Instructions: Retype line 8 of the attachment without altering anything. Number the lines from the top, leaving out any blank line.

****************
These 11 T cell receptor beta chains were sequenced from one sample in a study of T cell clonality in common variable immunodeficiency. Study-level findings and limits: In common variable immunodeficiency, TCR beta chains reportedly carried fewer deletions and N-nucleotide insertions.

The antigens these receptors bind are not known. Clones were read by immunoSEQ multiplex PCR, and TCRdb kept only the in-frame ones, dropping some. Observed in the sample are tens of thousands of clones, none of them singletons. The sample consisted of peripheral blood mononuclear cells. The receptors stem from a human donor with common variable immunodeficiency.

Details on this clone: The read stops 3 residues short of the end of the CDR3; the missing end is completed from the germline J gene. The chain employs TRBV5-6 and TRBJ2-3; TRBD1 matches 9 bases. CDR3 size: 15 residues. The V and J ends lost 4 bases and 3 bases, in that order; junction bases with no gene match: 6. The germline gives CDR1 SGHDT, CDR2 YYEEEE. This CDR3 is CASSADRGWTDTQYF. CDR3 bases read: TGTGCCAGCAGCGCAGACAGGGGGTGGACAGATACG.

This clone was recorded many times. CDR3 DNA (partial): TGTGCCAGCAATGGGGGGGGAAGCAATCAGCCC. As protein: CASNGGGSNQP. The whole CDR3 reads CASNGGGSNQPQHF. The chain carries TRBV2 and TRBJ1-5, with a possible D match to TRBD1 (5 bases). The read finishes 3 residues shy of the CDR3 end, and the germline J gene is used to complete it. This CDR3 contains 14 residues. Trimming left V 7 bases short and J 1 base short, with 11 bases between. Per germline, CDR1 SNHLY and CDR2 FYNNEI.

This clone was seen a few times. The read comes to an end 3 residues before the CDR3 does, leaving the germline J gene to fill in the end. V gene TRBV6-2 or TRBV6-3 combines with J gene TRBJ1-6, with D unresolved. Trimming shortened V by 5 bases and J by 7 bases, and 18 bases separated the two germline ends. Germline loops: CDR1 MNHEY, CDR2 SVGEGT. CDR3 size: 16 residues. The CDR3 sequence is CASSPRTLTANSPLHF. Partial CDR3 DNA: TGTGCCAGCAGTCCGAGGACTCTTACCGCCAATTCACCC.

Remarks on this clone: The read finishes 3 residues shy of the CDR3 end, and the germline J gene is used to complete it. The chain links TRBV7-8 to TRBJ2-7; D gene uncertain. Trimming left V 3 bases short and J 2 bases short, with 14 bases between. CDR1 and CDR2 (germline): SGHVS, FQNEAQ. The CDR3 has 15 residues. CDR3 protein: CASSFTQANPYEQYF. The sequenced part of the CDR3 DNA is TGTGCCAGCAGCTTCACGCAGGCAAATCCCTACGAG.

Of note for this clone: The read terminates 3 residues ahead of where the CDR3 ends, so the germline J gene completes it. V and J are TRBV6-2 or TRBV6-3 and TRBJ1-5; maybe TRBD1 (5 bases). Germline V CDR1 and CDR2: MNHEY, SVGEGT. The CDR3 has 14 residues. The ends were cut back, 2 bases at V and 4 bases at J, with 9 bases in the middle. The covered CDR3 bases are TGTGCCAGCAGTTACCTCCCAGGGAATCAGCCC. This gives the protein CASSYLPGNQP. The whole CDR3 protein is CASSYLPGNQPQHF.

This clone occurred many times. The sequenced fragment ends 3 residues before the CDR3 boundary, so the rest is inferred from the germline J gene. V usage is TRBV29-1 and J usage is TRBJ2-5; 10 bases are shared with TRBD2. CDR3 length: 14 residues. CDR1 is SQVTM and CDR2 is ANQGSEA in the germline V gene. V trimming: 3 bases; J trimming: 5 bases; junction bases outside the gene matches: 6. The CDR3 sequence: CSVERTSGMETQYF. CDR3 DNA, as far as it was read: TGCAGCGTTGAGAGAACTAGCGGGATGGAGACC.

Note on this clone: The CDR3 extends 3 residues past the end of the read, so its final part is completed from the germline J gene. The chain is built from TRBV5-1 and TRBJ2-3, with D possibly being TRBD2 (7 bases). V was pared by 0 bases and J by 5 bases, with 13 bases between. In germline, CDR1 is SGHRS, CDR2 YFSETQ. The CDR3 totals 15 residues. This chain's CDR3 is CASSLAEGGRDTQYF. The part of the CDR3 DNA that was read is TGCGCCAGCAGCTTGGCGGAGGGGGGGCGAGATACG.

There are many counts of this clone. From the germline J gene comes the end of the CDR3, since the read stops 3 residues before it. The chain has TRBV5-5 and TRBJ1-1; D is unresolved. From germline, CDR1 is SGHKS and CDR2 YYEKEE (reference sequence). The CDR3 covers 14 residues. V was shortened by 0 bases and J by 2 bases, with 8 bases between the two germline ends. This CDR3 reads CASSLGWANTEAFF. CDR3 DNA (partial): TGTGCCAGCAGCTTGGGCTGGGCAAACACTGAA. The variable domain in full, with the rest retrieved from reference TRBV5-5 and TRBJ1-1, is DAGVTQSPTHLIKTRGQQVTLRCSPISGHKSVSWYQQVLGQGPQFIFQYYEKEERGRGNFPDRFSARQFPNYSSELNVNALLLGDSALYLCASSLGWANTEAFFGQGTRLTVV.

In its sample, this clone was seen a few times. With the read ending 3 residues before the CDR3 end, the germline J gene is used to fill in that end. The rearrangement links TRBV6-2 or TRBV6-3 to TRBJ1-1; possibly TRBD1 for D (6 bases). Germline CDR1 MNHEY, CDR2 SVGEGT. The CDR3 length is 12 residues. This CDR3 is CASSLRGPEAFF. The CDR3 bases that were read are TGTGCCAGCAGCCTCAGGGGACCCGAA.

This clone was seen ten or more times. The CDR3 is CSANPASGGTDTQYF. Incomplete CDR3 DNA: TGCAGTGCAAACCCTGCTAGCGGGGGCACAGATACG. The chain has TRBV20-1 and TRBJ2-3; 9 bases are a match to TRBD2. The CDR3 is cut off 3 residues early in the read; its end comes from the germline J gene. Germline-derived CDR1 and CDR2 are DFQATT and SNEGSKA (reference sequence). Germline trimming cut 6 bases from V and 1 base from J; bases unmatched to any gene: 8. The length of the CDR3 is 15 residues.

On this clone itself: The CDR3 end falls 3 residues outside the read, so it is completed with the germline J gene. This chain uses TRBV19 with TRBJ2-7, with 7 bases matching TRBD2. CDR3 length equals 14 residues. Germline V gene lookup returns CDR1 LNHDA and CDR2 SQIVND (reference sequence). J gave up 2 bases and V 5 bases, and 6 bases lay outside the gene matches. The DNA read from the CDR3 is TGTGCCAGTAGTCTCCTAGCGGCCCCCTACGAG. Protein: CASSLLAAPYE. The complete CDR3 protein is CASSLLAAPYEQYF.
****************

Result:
This clone occurred many times. The sequenced fragment ends 3 residues before the CDR3 boundary, so the rest is inferred from the germline J gene. V usage is TRBV29-1 and J usage is TRBJ2-5; 10 bases are shared with TRBD2. CDR3 length: 14 residues. CDR1 is SQVTM and CDR2 is ANQGSEA in the germline V gene. V trimming: 3 bases; J trimming: 5 bases; junction bases outside the gene matches: 6. The CDR3 sequence: CSVERTSGMETQYF. CDR3 DNA, as far as it was read: TGCAGCGTTGAGAGAACTAGCGGGATGGAGACC.